Furness General Hospital

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Furness General Hospital
University Hospitals of Morecambe Bay NHS Foundation Trust
Barrow Hospital - geograph.org.uk - 479591.jpg
The Accident and Emergency entrance at FGH
Furness General Hospital is located in Cumbria
Furness General Hospital
Shown in Cumbria
LocationBarrow-in-Furness, Cumbria, North West England, United Kingdom
Coordinates54°08′11″N 3°12′28″W / 54.1364°N 3.2079°W / 54.1364; -3.2079Coordinates: 54°08′11″N 3°12′28″W / 54.1364°N 3.2079°W / 54.1364; -3.2079
Care systemPublic NHS
Hospital typeTeaching
Affiliated universityLancaster Medical School
Emergency departmentYes Accident & Emergency
ListsHospitals in the United Kingdom

Furness General Hospital (FGH) is a hospital located in the Hawcoat area of Barrow-in-Furness, Cumbria, England. It is part of the University Hospitals of Morecambe Bay NHS Foundation Trust.


The hospital, which replaced four local hospitals (Devonshire Road Hospital, North Lonsdale Hospital, Risedale Maternity Hospital and Roose Hospital), opened on 14 October 1984.[2] Margaret Thatcher, Prime Minister, visited the hospital in September 1986.[2]

In May 2001 a DNA test was conducted in the hospital on a body recovered from the infamous Bluebird K7 crash which demonstrated that it was indeed that of Donald Campbell.[3]

One of the world's worst legionnaires' disease outbreaks occurred in Barrow in October 2002. Ultimately 7 people died as a result of contracting the disease, while a further 172 cases were confirmed at the hospital.[4]

The Furness General Hospital scandal involved an investigation by Cumbria Constabulary and other government and public bodies into the deaths of several mothers and newborn babies at the hospital. Cases dated back to 2004, with a number of major incidents occurring in 2008. The death of Joshua Titcombe and a suppressed report by the Morecambe Bay NHS Trust brought the spotlight onto the hospital in 2011 when investigations began.[5] Claims of medical records being intentionally destroyed alongside the discovery of major wrongdoing on behalf of midwives led to threats of closure to the maternity ward.[6]

A number of injured passengers involved in the February 2007 Grayrigg train derailment were brought to the hospital.[7]

The body of Derrick Bird who killed 12 people in the 2010 Cumbria shootings was formally identified at the hospital. However, unlike West Cumberland Hospital and the Cumberland Infirmary, FGH was not on high alert during the shooting spree itself.[8]

A ward was closed in April 2015 after an outbreak of norovirus.[9]

The new South Lakes Birth Centre, built at a cost of £12 million, was opened at the hospital on 14 February 2018.[10]


An average of between 1,200 and 1,300 babies are delivered in FGH every year, this is one of the lowest figures of any general hospital in North West England.[11][12] In terms or waiting times at FGH, 93% of patients are treated within an 18 week period.[13][14] The MRSA blood infection rate at the hospital is extremely low with only 0.8 infections for every 10,000 bed days.[14][15] (which is on par with national average).[14] Overall the hospital has been rated 'fair' although the food provided has been rated 'excellent' and the quality of the hospital environment, 'good' (81% of people who have rated FGH on the NHS official website would recommend to a friend).[14]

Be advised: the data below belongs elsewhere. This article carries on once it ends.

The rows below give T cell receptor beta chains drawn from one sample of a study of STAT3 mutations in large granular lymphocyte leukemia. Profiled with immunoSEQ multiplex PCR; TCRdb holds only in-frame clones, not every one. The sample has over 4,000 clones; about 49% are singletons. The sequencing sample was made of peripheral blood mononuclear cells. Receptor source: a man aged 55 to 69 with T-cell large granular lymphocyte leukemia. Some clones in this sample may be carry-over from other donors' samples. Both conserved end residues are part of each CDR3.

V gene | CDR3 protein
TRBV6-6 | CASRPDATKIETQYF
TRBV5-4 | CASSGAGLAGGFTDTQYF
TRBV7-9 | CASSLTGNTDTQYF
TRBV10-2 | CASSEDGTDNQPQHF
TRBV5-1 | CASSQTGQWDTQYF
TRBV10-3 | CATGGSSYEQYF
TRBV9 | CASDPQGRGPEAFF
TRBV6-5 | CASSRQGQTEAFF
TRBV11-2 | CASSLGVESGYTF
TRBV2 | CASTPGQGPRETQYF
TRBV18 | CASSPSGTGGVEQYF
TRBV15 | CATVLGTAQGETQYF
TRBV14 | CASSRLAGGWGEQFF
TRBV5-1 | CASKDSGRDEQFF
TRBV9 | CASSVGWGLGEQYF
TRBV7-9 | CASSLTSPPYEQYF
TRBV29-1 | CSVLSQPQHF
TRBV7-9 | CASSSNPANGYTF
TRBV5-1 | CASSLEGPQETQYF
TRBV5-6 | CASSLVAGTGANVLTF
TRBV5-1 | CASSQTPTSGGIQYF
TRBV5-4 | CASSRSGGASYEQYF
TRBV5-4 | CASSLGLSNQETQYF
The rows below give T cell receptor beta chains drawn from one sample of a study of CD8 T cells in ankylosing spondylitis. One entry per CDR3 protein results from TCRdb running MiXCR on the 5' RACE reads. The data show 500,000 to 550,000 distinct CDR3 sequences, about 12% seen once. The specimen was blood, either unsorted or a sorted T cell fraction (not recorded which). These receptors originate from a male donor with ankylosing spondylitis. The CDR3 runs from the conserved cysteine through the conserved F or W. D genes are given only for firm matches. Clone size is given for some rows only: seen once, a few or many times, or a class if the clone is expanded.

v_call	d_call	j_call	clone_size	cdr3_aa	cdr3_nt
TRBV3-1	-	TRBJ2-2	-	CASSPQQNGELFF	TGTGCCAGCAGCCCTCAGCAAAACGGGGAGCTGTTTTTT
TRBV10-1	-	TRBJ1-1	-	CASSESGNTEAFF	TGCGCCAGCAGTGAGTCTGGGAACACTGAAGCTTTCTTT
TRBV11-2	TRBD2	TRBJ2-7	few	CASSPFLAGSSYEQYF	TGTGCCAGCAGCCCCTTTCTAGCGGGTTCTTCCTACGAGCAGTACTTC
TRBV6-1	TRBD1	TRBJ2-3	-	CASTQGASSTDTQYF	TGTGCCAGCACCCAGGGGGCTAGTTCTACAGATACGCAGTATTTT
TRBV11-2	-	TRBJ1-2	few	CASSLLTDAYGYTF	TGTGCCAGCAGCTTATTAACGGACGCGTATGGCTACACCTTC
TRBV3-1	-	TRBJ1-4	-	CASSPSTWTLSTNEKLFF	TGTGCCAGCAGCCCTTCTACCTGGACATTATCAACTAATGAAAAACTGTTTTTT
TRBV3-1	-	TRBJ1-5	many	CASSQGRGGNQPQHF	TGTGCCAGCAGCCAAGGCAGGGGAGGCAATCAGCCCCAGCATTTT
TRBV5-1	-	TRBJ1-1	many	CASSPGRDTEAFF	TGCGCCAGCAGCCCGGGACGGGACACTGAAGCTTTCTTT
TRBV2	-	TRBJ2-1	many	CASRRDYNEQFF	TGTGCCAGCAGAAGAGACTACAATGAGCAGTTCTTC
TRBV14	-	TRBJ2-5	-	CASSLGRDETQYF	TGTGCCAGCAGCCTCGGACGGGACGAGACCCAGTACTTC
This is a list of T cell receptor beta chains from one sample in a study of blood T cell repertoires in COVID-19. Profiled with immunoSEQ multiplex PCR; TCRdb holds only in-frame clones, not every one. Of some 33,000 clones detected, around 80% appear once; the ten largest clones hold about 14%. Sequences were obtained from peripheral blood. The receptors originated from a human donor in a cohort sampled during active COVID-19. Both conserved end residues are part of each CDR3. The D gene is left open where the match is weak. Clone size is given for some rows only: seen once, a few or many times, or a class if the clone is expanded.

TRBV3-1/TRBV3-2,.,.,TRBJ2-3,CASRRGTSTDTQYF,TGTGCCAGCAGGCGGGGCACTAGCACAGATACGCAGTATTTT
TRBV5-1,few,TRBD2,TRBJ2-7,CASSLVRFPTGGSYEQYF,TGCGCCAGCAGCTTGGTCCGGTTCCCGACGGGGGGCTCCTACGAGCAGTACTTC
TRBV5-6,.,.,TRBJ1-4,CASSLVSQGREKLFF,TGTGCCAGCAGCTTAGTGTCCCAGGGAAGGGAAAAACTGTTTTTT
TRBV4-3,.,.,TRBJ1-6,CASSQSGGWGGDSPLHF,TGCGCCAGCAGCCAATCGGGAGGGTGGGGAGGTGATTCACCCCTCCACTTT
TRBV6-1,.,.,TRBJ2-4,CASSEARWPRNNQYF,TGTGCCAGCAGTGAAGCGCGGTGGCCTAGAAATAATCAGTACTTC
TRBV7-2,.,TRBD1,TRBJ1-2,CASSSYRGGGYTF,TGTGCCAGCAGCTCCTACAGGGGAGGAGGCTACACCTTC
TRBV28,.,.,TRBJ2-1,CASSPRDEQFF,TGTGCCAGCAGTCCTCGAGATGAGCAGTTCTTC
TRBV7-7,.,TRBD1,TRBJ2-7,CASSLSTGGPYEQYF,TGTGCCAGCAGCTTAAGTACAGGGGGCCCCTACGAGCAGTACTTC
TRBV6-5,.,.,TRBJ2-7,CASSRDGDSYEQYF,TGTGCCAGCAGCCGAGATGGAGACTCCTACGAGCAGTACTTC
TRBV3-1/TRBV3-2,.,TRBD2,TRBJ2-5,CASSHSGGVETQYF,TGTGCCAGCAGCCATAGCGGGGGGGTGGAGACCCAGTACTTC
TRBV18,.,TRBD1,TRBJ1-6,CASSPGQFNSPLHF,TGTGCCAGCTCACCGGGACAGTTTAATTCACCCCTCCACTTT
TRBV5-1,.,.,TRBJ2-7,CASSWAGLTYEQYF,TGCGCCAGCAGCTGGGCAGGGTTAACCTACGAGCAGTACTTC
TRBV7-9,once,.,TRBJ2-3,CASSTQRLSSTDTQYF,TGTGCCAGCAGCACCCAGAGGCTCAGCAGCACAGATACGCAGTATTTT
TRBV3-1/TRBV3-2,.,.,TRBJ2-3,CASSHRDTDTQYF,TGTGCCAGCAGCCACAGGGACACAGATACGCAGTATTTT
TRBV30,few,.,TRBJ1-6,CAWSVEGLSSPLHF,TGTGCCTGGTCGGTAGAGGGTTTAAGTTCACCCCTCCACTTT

The majority of people rescued from accidents in the Lake District Mountains come to the hospital.[16]

A North West Air Ambulance helicopter attending an incident in Shap, Eden before heading to FGH with the patient


An inspection by the Care Quality Commission (CQC) published in February 2017 gave the hospital a good overall rating with caring graded as outstanding but with patient safety requiring improvement.[17] The CQC inspected the service again in 2019. The hospital's overall rating was unchanged.[18]

See also[edit]


  1. ^ "Freedom of Information Publication" (PDF). University Hospitals of Morecambe Bay NHS Foundation Trust. p. 5. Retrieved 13 September 2018.
  2. ^ a b Black, Jeremy (2017). A History of Britain: 1945 to Brexit. Indiana University Press. ISBN 978-0253029720.
  3. ^ "DNA tests on Bluebird body". BBC. 29 May 2001. Retrieved 13 June 2010.
  4. ^ "Legionnaires' Disease - Testing Positive". BBC. Retrieved 13 September 2018.
  5. ^ Triggle, Nick (3 March 2015). "Furness baby deaths inquiry: 'Lethal mix of failures'". BBC News. Retrieved 3 March 2015.
  6. ^ Lidiard, Emma. "Axe threat to Furness General Hospital unit". The Westmorland Gazette. Kendal. Retrieved 1 November 2011.
  7. ^ "Community praised for heroic response". The Westmorland Gazette. Retrieved 26 June 2011.
  8. ^ "Inquests open into victims of Cumbrian shooting spree". BBC. 7 June 2010. Retrieved 13 September 2018.
  9. ^ "Furness General Hospital norovirus outbreak closes ward". BBC. 29 April 2015. Retrieved 13 September 2018.
  10. ^ "Lighting Reduces Strain For Surgeons At £12 M Maternity Unit". Health Services Journal. 12 February 2018. Retrieved 13 September 2018.
  11. ^ "Barrow family's Furness General Hospital baby agony". North West Evening Mail. Retrieved 13 June 2010.
  12. ^ "Basic Maternity Statistics For The Northwestern Region (2009)". BirthChoiceUK. Archived from the original on 18 January 2013. Retrieved 13 June 2010.
  13. ^ 93% of patients are treated within an 18-week period
  14. ^ a b c d "Furness General Hospital". National Health Service. Retrieved 13 June 2010.
  15. ^ The mortality ratio at FGH is 100.3
  16. ^ "Coniston Mountain Resuce Incidents". Coniston Mountain Rescue. Archived from the original on 26 October 2011. Retrieved 26 June 2011.
  17. ^ "Furness General Hospital". Care Quality Commission. Retrieved 13 September 2018.
  18. ^ "Furness General Hospital". Care Quality Commission. Retrieved 20 June 2019.

External links[edit]